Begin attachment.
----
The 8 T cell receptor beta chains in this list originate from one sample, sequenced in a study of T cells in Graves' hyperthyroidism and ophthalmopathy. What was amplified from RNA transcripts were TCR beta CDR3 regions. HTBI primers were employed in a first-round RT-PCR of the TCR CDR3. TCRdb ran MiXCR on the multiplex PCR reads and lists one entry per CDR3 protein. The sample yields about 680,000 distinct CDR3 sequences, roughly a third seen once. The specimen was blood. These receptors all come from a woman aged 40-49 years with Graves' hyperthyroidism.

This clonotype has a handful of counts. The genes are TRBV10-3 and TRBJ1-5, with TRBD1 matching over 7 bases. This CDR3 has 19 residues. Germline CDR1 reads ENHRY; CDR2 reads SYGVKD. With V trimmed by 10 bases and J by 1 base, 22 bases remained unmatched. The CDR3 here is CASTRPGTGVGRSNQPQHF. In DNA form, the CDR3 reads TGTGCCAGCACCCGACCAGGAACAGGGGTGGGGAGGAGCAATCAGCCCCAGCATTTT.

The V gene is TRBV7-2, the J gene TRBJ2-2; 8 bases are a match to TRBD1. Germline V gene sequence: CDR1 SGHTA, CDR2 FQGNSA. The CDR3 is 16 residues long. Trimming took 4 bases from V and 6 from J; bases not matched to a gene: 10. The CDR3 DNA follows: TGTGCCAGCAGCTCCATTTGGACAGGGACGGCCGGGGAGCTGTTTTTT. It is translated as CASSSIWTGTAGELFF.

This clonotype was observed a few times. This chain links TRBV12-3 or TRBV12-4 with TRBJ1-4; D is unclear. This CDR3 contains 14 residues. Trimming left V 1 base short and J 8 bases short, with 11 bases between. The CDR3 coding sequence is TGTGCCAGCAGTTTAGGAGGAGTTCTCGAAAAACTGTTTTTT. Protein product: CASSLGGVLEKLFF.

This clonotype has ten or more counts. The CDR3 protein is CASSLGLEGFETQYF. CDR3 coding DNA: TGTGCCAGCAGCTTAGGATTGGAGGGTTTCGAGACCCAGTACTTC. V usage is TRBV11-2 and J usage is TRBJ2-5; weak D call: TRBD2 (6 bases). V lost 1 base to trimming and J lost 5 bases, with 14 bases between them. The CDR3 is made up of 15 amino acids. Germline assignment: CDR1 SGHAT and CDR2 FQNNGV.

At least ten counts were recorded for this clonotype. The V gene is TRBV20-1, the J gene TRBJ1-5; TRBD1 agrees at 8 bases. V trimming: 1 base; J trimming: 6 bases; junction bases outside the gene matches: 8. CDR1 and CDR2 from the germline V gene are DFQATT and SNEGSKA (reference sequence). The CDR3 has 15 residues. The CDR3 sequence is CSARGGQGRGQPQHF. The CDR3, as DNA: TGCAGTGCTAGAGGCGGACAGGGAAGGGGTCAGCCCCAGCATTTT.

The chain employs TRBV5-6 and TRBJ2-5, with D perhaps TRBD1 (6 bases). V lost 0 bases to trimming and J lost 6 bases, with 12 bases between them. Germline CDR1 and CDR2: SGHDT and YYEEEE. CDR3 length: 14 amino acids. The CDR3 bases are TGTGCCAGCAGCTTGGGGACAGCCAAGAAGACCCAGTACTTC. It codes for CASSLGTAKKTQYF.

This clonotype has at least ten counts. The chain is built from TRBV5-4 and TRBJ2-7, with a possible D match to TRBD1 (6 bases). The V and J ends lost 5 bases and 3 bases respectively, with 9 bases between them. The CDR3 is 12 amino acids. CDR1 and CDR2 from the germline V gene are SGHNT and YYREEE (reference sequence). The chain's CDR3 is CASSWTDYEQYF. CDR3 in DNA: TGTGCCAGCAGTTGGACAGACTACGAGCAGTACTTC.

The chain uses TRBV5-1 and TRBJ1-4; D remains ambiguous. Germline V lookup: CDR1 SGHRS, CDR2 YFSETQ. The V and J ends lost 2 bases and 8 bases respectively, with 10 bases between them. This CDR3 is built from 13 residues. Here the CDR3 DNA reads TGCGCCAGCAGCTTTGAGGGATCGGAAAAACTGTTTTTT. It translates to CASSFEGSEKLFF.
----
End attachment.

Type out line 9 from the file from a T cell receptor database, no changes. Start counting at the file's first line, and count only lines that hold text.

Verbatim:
The chain uses TRBV5-1 and TRBJ1-4; D remains ambiguous. Germline V lookup: CDR1 SGHRS, CDR2 YFSETQ. The V and J ends lost 2 bases and 8 bases respectively, with 10 bases between them. This CDR3 is built from 13 residues. Here the CDR3 DNA reads TGCGCCAGCAGCTTTGAGGGATCGGAAAAACTGTTTTTT. It translates to CASSFEGSEKLFF.